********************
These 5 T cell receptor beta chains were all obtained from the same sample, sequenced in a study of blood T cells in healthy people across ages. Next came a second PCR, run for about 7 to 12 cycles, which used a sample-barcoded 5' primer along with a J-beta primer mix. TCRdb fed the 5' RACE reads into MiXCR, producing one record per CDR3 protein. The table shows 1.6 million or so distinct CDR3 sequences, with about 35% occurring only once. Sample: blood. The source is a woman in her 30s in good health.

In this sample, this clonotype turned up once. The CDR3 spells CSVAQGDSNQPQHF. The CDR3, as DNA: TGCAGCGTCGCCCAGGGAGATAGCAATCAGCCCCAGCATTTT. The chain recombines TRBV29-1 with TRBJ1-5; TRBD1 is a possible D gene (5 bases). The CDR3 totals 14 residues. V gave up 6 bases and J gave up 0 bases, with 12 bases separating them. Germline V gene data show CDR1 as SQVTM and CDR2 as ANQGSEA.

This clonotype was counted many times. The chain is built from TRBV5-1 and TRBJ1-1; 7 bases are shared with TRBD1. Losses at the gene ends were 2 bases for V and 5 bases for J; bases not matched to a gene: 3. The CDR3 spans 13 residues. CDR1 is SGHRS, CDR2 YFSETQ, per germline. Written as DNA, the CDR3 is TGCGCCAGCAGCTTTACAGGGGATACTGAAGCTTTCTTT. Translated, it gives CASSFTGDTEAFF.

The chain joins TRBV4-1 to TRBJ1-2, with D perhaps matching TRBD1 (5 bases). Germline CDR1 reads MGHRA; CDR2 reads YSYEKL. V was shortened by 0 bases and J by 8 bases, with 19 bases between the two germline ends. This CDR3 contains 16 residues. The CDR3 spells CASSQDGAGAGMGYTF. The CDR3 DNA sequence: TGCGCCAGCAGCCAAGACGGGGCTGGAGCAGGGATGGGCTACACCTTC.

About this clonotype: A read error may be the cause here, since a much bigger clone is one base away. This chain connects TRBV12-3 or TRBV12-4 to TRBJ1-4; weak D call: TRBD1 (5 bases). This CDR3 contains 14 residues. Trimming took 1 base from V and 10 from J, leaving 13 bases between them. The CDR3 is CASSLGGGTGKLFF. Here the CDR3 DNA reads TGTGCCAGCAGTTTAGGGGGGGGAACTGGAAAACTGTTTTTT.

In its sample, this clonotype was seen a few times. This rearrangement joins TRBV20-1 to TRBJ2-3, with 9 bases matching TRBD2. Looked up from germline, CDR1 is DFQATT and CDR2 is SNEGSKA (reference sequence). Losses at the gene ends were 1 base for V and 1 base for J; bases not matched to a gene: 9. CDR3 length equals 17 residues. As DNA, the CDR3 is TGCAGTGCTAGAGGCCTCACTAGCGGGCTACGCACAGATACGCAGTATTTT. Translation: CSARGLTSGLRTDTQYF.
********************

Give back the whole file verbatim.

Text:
These 5 T cell receptor beta chains were all obtained from the same sample, sequenced in a study of blood T cells in healthy people across ages. Next came a second PCR, run for about 7 to 12 cycles, which used a sample-barcoded 5' primer along with a J-beta primer mix. TCRdb fed the 5' RACE reads into MiXCR, producing one record per CDR3 protein. The table shows 1.6 million or so distinct CDR3 sequences, with about 35% occurring only once. Sample: blood. The source is a woman in her 30s in good health.

In this sample, this clonotype turned up once. The CDR3 spells CSVAQGDSNQPQHF. The CDR3, as DNA: TGCAGCGTCGCCCAGGGAGATAGCAATCAGCCCCAGCATTTT. The chain recombines TRBV29-1 with TRBJ1-5; TRBD1 is a possible D gene (5 bases). The CDR3 totals 14 residues. V gave up 6 bases and J gave up 0 bases, with 12 bases separating them. Germline V gene data show CDR1 as SQVTM and CDR2 as ANQGSEA.

This clonotype was counted many times. The chain is built from TRBV5-1 and TRBJ1-1; 7 bases are shared with TRBD1. Losses at the gene ends were 2 bases for V and 5 bases for J; bases not matched to a gene: 3. The CDR3 spans 13 residues. CDR1 is SGHRS, CDR2 YFSETQ, per germline. Written as DNA, the CDR3 is TGCGCCAGCAGCTTTACAGGGGATACTGAAGCTTTCTTT. Translated, it gives CASSFTGDTEAFF.

The chain joins TRBV4-1 to TRBJ1-2, with D perhaps matching TRBD1 (5 bases). Germline CDR1 reads MGHRA; CDR2 reads YSYEKL. V was shortened by 0 bases and J by 8 bases, with 19 bases between the two germline ends. This CDR3 contains 16 residues. The CDR3 spells CASSQDGAGAGMGYTF. The CDR3 DNA sequence: TGCGCCAGCAGCCAAGACGGGGCTGGAGCAGGGATGGGCTACACCTTC.

About this clonotype: A read error may be the cause here, since a much bigger clone is one base away. This chain connects TRBV12-3 or TRBV12-4 to TRBJ1-4; weak D call: TRBD1 (5 bases). This CDR3 contains 14 residues. Trimming took 1 base from V and 10 from J, leaving 13 bases between them. The CDR3 is CASSLGGGTGKLFF. Here the CDR3 DNA reads TGTGCCAGCAGTTTAGGGGGGGGAACTGGAAAACTGTTTTTT.

In its sample, this clonotype was seen a few times. This rearrangement joins TRBV20-1 to TRBJ2-3, with 9 bases matching TRBD2. Looked up from germline, CDR1 is DFQATT and CDR2 is SNEGSKA (reference sequence). Losses at the gene ends were 1 base for V and 1 base for J; bases not matched to a gene: 9. CDR3 length equals 17 residues. As DNA, the CDR3 is TGCAGTGCTAGAGGCCTCACTAGCGGGCTACGCACAGATACGCAGTATTTT. Translation: CSARGLTSGLRTDTQYF.